Greg Ostendorf/ESPNChristian Bell (Alabama), Bradrick Shaw (Wisconsin), and Justin Johnson (Mississippi State) will join Darrell Williams as Hoover (Ala.) players headed to FBS schools.
A week ago, Shaw was the only uncommitted member of the Hoover quartet. The four-star running back didn’t have the luxury of staying in state with both Alabama and Auburn loaded at his position.

“They’re in state, but I guess they got the players who they wanted,” Shaw said. “I can’t do anything about it.”

Instead, his choice came down to Vanderbilt and Wisconsin. Many predicted that he would sign with the Commodores given the proximity to home and the opportunity to play in the SEC. But it wasn’t meant to be. Shaw chose the road less traveled.

“I’m OK to go out of the SEC,” he said. “The Big Ten is nice, too. They produce great running backs every year. Of course, Ohio State won this year. It’s elite talent just competing. SEC is one of the best conferences, but the Big Ten is pretty nice, too.”

It fits his personality. Go to a school where nobody knows you, keep your head down, work hard, and maybe become the next Melvin Gordon.

It’s the same attitude that helped Shaw get on the field at Hoover as a freshman. It’s what made him better every season and what ultimately turned him into a star. But you would never hear that from him.

“I’m not quiet,” Shaw said. “But I’m kind of like the most normal guy. All the other guys are crazy.”

The underdog

There was a time when Johnson didn’t know if he’d be part of the group. He didn’t know if he’d have the same opportunity as the others. They all had received Division I scholarship offers by the beginning of last year, but he was still waiting on his.

“It was pretty tough,” Johnson said. “Thinking about it really does upset me sometimes, but you get over it. You don’t realize it, but it makes you go harder.”

“Of course everybody wants to be ranked high and stuff like that. That’s every kid’s dream. Sometimes things just don’t work out as you expect they would. I’m not upset about it or anything. It’s just one of those things that sticks in the back of your head and drives you.”

Eventually, the offers came. The three-star wide receiver was offered by Kentucky, Mississippi State, and a handful of smaller schools.

When it was time to make a decision, the choice was easy. Johnson committed to Mississippi State because it’s a program that reflects his attitude. Since Dan Mullen arrived, they have exceeded expectations just like he has done throughout his career at Hoover and just like he plans to do when he arrives in Starkville.

“I see that underdog mentality,” he said. “You never know what to expect.”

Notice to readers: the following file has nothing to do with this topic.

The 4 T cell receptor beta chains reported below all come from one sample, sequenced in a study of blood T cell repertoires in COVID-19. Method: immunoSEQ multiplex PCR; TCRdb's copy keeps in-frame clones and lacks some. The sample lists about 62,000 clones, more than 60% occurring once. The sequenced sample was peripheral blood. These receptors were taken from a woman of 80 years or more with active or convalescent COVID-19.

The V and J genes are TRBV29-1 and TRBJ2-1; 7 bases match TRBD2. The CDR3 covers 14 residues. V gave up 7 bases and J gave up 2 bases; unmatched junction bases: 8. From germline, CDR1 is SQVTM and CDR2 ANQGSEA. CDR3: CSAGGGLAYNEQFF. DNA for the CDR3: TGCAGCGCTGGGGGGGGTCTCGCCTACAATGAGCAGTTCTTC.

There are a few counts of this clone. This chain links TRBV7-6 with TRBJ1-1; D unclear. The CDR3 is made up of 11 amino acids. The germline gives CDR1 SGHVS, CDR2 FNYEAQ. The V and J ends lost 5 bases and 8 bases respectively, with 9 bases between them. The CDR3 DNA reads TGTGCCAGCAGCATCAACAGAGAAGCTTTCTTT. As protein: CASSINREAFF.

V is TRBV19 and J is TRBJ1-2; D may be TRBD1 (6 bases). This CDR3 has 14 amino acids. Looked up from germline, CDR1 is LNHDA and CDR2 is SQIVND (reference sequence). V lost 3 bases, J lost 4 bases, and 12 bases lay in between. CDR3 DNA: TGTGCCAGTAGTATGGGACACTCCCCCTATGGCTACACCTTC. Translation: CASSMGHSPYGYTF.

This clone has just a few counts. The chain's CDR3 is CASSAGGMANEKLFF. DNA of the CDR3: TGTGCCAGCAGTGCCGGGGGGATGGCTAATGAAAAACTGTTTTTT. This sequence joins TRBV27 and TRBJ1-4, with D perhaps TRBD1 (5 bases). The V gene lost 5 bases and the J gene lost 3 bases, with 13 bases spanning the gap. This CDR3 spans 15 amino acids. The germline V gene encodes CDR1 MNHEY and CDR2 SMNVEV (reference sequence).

Dak Prescott was a three-star recruit and Josh Robinson a two-star prospect who both became stars with the Bulldogs. Johnson is hoping to become the latest in that line of under-the-radar stars.

Best of the visits: Big Ten

January, 25, 2015
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It was a huge recruiting visit weekend in the Big Ten, as eight commitments had taken place in the conference by Sunday morning. With a little more than a week left until signing day (Feb. 4), programs have put their recruiting efforts into overdrive to try to close out their classes strong.

These visits were crucial to help get some of those big targets to make final decisions, so here's a look at some of the best social posts from those recruiting visits.

PENN STATE:

The Nittany Lions had a ton of visitors on campus, mostly comprised of current commitments. Offensive line commit Steven Gonzalez took a picture with all the visitors and his future offensive line coach, Herb Hand.


The Penn State coaches did land a commitment from one of their visitors in defensive tackle Robert Windsor on Sunday morning. The staff had a few uncommitted prospects on hand, including defensive end Shareef Miller.

MICHIGAN:

The Michigan staff was hoping this weekend would produce a few commitments, and it did just that. The Wolverines had six 2015 commitments prior to the weekend but ended up flipping former Texas quarterback commit Zach Gentry during the Michigan basketball game.


Gentry is an ESPN 300 prospect and the No. 9-ranked pocket passer in the 2015 class. He joins fellow quarterback commit Alex Malzone in Michigan’s class and will help bolster much-needed competition at the position.

Florida defensive end Reuben Jones also committed to the Wolverines on his visit and happens to fill another need on the depth chart.